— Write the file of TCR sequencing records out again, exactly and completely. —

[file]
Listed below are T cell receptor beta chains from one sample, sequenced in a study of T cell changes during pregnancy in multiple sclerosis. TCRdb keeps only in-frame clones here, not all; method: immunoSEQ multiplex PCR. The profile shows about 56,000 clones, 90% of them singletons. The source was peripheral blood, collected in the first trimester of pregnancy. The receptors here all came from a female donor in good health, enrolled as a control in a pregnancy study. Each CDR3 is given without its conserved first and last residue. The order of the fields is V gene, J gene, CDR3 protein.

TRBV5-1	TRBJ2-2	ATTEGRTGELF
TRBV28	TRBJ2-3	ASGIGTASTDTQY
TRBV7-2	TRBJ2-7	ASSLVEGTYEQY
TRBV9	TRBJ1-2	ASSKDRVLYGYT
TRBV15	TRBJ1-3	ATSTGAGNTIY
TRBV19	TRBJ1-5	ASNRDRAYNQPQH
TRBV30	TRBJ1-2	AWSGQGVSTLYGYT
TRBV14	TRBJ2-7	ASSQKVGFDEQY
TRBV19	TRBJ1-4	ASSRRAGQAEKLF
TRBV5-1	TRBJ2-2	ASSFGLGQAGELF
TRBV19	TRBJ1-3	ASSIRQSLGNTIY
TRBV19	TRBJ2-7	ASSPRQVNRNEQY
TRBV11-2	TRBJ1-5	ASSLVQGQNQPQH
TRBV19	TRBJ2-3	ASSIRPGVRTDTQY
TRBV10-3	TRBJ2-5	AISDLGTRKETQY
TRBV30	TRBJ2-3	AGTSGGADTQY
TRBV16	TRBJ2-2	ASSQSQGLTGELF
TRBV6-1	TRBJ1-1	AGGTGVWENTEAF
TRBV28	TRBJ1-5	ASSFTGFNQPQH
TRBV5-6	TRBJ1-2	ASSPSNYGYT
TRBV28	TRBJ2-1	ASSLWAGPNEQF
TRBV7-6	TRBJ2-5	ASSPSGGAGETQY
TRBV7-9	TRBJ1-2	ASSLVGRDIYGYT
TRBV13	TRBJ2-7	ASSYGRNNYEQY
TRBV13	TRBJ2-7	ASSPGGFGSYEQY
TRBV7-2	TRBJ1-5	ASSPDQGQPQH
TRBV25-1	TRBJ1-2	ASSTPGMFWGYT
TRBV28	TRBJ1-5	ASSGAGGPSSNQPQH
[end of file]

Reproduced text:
Listed below are T cell receptor beta chains from one sample, sequenced in a study of T cell changes during pregnancy in multiple sclerosis. TCRdb keeps only in-frame clones here, not all; method: immunoSEQ multiplex PCR. The profile shows about 56,000 clones, 90% of them singletons. The source was peripheral blood, collected in the first trimester of pregnancy. The receptors here all came from a female donor in good health, enrolled as a control in a pregnancy study. Each CDR3 is given without its conserved first and last residue. The order of the fields is V gene, J gene, CDR3 protein.

TRBV5-1	TRBJ2-2	ATTEGRTGELF
TRBV28	TRBJ2-3	ASGIGTASTDTQY
TRBV7-2	TRBJ2-7	ASSLVEGTYEQY
TRBV9	TRBJ1-2	ASSKDRVLYGYT
TRBV15	TRBJ1-3	ATSTGAGNTIY
TRBV19	TRBJ1-5	ASNRDRAYNQPQH
TRBV30	TRBJ1-2	AWSGQGVSTLYGYT
TRBV14	TRBJ2-7	ASSQKVGFDEQY
TRBV19	TRBJ1-4	ASSRRAGQAEKLF
TRBV5-1	TRBJ2-2	ASSFGLGQAGELF
TRBV19	TRBJ1-3	ASSIRQSLGNTIY
TRBV19	TRBJ2-7	ASSPRQVNRNEQY
TRBV11-2	TRBJ1-5	ASSLVQGQNQPQH
TRBV19	TRBJ2-3	ASSIRPGVRTDTQY
TRBV10-3	TRBJ2-5	AISDLGTRKETQY
TRBV30	TRBJ2-3	AGTSGGADTQY
TRBV16	TRBJ2-2	ASSQSQGLTGELF
TRBV6-1	TRBJ1-1	AGGTGVWENTEAF
TRBV28	TRBJ1-5	ASSFTGFNQPQH
TRBV5-6	TRBJ1-2	ASSPSNYGYT
TRBV28	TRBJ2-1	ASSLWAGPNEQF
TRBV7-6	TRBJ2-5	ASSPSGGAGETQY
TRBV7-9	TRBJ1-2	ASSLVGRDIYGYT
TRBV13	TRBJ2-7	ASSYGRNNYEQY
TRBV13	TRBJ2-7	ASSPGGFGSYEQY
TRBV7-2	TRBJ1-5	ASSPDQGQPQH
TRBV25-1	TRBJ1-2	ASSTPGMFWGYT
TRBV28	TRBJ1-5	ASSGAGGPSSNQPQH